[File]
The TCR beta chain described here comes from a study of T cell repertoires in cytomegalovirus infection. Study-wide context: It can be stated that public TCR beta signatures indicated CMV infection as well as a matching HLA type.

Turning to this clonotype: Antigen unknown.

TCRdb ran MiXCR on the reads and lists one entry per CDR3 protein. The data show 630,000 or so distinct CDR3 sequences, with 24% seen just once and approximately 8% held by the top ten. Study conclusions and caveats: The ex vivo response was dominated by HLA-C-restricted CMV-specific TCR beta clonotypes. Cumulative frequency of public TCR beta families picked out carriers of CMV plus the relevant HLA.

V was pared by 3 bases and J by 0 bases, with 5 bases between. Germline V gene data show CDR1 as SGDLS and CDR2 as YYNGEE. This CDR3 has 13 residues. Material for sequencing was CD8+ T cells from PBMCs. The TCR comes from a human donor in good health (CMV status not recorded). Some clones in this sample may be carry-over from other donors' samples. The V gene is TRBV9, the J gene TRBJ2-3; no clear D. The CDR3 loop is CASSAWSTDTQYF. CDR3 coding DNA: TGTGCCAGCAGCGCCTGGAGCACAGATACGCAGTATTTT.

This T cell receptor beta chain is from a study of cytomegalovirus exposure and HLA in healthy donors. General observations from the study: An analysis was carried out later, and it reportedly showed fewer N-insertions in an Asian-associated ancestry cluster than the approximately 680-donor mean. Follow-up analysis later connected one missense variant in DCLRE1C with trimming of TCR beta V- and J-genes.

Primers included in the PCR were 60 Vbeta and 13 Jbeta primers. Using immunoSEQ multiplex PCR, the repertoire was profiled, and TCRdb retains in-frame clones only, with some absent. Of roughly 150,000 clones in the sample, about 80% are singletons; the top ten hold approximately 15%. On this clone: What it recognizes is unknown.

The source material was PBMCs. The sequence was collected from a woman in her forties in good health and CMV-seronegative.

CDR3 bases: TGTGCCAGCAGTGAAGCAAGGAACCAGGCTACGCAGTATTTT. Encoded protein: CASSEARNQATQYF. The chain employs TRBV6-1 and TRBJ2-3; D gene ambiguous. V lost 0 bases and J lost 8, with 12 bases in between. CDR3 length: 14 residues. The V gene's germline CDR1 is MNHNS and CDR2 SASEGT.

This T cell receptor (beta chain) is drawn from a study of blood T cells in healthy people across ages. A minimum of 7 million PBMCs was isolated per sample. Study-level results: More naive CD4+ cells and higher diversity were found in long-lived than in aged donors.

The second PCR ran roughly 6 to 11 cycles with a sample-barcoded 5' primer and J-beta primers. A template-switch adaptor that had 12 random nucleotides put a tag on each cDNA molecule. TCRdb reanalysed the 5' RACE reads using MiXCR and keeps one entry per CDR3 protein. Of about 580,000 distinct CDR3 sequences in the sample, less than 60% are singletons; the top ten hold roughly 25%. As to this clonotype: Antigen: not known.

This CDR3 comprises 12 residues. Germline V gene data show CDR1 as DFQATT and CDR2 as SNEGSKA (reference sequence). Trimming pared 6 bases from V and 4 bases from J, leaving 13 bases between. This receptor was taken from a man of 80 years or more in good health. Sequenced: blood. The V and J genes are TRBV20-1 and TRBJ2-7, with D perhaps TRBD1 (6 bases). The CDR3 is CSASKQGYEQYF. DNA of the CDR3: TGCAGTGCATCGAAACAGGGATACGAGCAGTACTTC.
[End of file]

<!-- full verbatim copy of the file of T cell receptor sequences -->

The TCR beta chain described here comes from a study of T cell repertoires in cytomegalovirus infection. Study-wide context: It can be stated that public TCR beta signatures indicated CMV infection as well as a matching HLA type.

Turning to this clonotype: Antigen unknown.

TCRdb ran MiXCR on the reads and lists one entry per CDR3 protein. The data show 630,000 or so distinct CDR3 sequences, with 24% seen just once and approximately 8% held by the top ten. Study conclusions and caveats: The ex vivo response was dominated by HLA-C-restricted CMV-specific TCR beta clonotypes. Cumulative frequency of public TCR beta families picked out carriers of CMV plus the relevant HLA.

V was pared by 3 bases and J by 0 bases, with 5 bases between. Germline V gene data show CDR1 as SGDLS and CDR2 as YYNGEE. This CDR3 has 13 residues. Material for sequencing was CD8+ T cells from PBMCs. The TCR comes from a human donor in good health (CMV status not recorded). Some clones in this sample may be carry-over from other donors' samples. The V gene is TRBV9, the J gene TRBJ2-3; no clear D. The CDR3 loop is CASSAWSTDTQYF. CDR3 coding DNA: TGTGCCAGCAGCGCCTGGAGCACAGATACGCAGTATTTT.

This T cell receptor beta chain is from a study of cytomegalovirus exposure and HLA in healthy donors. General observations from the study: An analysis was carried out later, and it reportedly showed fewer N-insertions in an Asian-associated ancestry cluster than the approximately 680-donor mean. Follow-up analysis later connected one missense variant in DCLRE1C with trimming of TCR beta V- and J-genes.

Primers included in the PCR were 60 Vbeta and 13 Jbeta primers. Using immunoSEQ multiplex PCR, the repertoire was profiled, and TCRdb retains in-frame clones only, with some absent. Of roughly 150,000 clones in the sample, about 80% are singletons; the top ten hold approximately 15%. On this clone: What it recognizes is unknown.

The source material was PBMCs. The sequence was collected from a woman in her forties in good health and CMV-seronegative.

CDR3 bases: TGTGCCAGCAGTGAAGCAAGGAACCAGGCTACGCAGTATTTT. Encoded protein: CASSEARNQATQYF. The chain employs TRBV6-1 and TRBJ2-3; D gene ambiguous. V lost 0 bases and J lost 8, with 12 bases in between. CDR3 length: 14 residues. The V gene's germline CDR1 is MNHNS and CDR2 SASEGT.

This T cell receptor (beta chain) is drawn from a study of blood T cells in healthy people across ages. A minimum of 7 million PBMCs was isolated per sample. Study-level results: More naive CD4+ cells and higher diversity were found in long-lived than in aged donors.

The second PCR ran roughly 6 to 11 cycles with a sample-barcoded 5' primer and J-beta primers. A template-switch adaptor that had 12 random nucleotides put a tag on each cDNA molecule. TCRdb reanalysed the 5' RACE reads using MiXCR and keeps one entry per CDR3 protein. Of about 580,000 distinct CDR3 sequences in the sample, less than 60% are singletons; the top ten hold roughly 25%. As to this clonotype: Antigen: not known.

This CDR3 comprises 12 residues. Germline V gene data show CDR1 as DFQATT and CDR2 as SNEGSKA (reference sequence). Trimming pared 6 bases from V and 4 bases from J, leaving 13 bases between. This receptor was taken from a man of 80 years or more in good health. Sequenced: blood. The V and J genes are TRBV20-1 and TRBJ2-7, with D perhaps TRBD1 (6 bases). The CDR3 is CSASKQGYEQYF. DNA of the CDR3: TGCAGTGCATCGAAACAGGGATACGAGCAGTACTTC.